For example to sync your address book, move the /Users/[User_Name]/Library/Application Support/AddressBook/ folder to /Users/[User_Name]/Dropbox/AddressBook/ .

Then open a terminal and type:

‘cd ~/Library/Application\ Support/’

and then ‘ln -s ~/Dropbox/AddressBook AddressBook’.

This creates a shortcut where Address Book is looking for it’s files which points to the folder in your dropbox. On your other machines delete the original AddressBook folder, and repeat the terminal commands. Address Book files are now synced across all your machines.

Google Reader

I watch an awful lots of blogs, and the only way I have found to keep track of them all is using Google reader. Instead of visiting each of the sites you want to keep track of to see if there are new posts, Google Reader aggregates all of them into one place, showing you when they have new articles and posts. All you need to do is Sign up to Google Reader, then find the link to the ‘RSS feed’ on the sites you want to follow. If you click on this link and choose to open it with Google Reader then it will be imported and you will never have to check the site for updates again!

Trick > Share items to Twitter.

Every article on Google Reader has a ‘Share’ button at the bottom. when you click this the article is published to your own personal ‘Shared’ page, so you can share interesting articles. This page is available at

However, this page also has it’s own Atom (Similar to RSS) feed. If you sign up to a service like Twitterfeed, you can get any RSS or Atom feed automatically tweeted and shared with all your followers. Just copy the link to the Atom feed, and paste it into this service. Now whenever I click the shared button on an article I am reading it is automatically tweeted- a much more useful way of sharing than your public shared page. Note there is a delay on this, it checks feeds every half hour.


I am a big fan of iCal on the Mac, and the calendar on my iPhone is constantly in use to keep me organised. I also like to be able to access my calendar on a large screen wherever I am, so I also use Google Calendar. I use a variety of methods to keep all of these different solutions in sync.

Firstly I use Spanning Sync installed on all my Macs which synchronizes my iCal calendars to Google Calendar. This is an inexpensive and powerful program which is linked to your Google account so you can install it on as many Macs as you want. I then use Google Calendar Sync to keep these calendars synchronized with my iPhone. This might take a bit of setting up, but it is far cheaper than a MobileMe account from Apple, and Google Calendar is way better than their online application.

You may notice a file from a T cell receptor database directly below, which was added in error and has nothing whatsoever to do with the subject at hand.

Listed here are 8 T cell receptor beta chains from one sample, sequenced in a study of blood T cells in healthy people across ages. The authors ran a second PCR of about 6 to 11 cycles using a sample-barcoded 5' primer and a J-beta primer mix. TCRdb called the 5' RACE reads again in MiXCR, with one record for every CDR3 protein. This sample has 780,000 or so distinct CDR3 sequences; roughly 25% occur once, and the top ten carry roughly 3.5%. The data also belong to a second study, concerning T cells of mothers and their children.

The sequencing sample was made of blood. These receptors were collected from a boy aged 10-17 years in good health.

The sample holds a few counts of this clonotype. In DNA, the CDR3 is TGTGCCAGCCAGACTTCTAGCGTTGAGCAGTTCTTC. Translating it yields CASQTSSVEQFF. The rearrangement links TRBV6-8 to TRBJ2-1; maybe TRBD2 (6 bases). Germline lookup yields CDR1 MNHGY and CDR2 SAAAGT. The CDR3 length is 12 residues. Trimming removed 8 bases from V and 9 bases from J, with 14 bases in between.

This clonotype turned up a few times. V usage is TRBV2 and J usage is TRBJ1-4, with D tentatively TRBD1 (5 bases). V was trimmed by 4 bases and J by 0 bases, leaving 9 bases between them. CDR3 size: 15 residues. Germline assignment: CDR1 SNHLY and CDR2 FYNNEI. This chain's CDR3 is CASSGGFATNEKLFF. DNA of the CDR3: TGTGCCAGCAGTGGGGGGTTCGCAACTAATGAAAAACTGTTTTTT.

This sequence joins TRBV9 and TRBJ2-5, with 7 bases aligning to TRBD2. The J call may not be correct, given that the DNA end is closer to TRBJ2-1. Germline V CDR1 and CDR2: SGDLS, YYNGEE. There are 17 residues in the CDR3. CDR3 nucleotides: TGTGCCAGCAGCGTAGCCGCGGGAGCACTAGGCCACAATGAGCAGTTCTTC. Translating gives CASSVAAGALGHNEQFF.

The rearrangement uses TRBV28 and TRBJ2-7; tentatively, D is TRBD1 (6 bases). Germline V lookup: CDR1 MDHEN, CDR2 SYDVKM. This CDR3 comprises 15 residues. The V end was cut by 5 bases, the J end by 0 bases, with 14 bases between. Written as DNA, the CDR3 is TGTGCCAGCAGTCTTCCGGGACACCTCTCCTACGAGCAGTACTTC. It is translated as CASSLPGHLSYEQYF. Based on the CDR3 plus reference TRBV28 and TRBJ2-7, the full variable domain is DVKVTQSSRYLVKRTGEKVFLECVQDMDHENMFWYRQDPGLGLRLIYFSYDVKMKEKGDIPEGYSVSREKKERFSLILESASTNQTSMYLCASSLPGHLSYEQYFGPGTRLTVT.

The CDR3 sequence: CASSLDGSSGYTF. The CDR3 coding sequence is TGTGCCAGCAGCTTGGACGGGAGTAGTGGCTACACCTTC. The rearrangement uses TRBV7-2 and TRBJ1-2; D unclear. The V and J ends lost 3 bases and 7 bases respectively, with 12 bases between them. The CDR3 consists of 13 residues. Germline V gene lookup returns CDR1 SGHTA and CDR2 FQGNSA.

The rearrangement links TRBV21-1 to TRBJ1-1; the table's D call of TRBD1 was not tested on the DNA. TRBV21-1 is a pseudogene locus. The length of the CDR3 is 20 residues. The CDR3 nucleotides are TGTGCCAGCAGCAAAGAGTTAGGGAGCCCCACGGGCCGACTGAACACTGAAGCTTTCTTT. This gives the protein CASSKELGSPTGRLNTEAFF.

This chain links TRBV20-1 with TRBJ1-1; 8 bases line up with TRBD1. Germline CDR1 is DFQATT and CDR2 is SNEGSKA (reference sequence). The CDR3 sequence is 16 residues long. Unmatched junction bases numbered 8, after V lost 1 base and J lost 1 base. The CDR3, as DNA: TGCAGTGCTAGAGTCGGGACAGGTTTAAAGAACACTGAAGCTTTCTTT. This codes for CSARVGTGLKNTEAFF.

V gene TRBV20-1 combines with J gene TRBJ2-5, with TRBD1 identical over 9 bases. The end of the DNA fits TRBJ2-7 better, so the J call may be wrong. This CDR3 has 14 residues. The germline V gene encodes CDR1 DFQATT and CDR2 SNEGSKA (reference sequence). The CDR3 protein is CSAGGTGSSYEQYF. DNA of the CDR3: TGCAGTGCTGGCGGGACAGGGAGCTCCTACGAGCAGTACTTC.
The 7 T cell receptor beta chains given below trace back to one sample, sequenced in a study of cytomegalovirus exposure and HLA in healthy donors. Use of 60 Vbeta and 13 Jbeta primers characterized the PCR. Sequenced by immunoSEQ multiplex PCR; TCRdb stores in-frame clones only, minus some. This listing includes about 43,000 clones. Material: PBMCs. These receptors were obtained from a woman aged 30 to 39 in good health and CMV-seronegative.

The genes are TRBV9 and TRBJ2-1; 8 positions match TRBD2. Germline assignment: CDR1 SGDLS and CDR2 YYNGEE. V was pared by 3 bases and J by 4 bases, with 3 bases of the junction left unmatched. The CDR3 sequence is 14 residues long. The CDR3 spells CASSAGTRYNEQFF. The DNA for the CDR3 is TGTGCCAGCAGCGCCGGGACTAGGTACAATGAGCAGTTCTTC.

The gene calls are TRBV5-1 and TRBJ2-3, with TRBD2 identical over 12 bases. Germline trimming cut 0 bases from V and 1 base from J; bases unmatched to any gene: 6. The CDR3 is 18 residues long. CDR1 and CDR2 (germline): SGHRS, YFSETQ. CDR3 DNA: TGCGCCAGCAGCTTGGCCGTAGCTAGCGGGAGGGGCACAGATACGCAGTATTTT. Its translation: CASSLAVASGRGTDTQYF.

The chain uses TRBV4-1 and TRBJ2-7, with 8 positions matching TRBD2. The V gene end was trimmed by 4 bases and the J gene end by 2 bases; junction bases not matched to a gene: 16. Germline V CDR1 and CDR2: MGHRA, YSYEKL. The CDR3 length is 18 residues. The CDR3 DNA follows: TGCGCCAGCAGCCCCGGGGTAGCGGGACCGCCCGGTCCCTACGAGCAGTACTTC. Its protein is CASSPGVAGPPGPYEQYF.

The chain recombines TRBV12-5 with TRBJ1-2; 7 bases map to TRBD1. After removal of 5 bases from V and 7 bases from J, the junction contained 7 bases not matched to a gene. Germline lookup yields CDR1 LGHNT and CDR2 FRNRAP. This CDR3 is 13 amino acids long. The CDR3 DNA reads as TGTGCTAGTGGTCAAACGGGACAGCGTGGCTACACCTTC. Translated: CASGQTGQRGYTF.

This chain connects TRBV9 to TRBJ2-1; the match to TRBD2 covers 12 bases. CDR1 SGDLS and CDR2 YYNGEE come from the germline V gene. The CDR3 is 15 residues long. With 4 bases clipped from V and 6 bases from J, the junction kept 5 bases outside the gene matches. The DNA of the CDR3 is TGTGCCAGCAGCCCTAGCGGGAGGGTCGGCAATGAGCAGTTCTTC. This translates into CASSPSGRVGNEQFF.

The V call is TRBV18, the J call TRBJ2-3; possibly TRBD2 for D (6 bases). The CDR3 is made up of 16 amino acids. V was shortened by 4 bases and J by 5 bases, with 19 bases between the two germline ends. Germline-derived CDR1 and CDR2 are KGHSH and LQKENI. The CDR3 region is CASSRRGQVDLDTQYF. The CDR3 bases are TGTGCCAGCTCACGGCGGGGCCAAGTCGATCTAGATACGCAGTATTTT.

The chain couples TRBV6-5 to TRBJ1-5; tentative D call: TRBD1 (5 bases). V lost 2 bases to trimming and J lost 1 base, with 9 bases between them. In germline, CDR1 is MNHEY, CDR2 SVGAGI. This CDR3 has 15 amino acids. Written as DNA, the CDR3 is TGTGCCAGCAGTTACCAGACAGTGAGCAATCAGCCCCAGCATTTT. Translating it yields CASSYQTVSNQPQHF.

Google Docs & Gears

Google Docs is (are?) brilliant. Not only is it a complete office suite for free, it makes your documents available from any computer with a web browser. The collaboration features are also amazing, and put an end to having email chains with multiple copies of files with different revisions having to be collated. Everyone can simply work on the same Google Doc, and all the revisions are kept track of in one place.

However, it does present a problem if you use a laptop which is not always online, as you have to access your office suite through the net. Step in Google Gears, which is an extension for your web browser which allows it to synchronize your Google Docs so that you can work on them even without an internet connection. Just install Gears, log in to Docs, select ‘offline’ from the top right and it will guide you through the quick set up.  It can even allow you to read and send your GMail when you are offline.

Trick > New Docs Offline

One thing that does annoy me is that Gears won’t let you create a new document when you are offline, only edit existing ones. A trick I picked up (I can’t remember where from!) to get around this is to create lots of blank documents when you are online. Name them ‘Blank Doc 1, 2’ etc. Then when you are offline and want to start a new document, simply open one of these blank documents and get started.

I hope these tricks and examples are useful to some people, and I am always looking for more tricks like these so let me know if you have any to share..

Starting my blog

May 31, 2009

Just a quick post to start off my blog, and check that everything is working.

I am a primary teacher just finishing my PGCE at Warwick University. In September I will be starting at Robin Hood Primary school in Birmingham. I’m going to be blogging about my interests in using new technologies in education, and I am particularly interesting in the possibilities for creativity with technology, child centered learning and collaboration.

Apologies for a boring post- once I have made sure everything is set up here I will begin properly…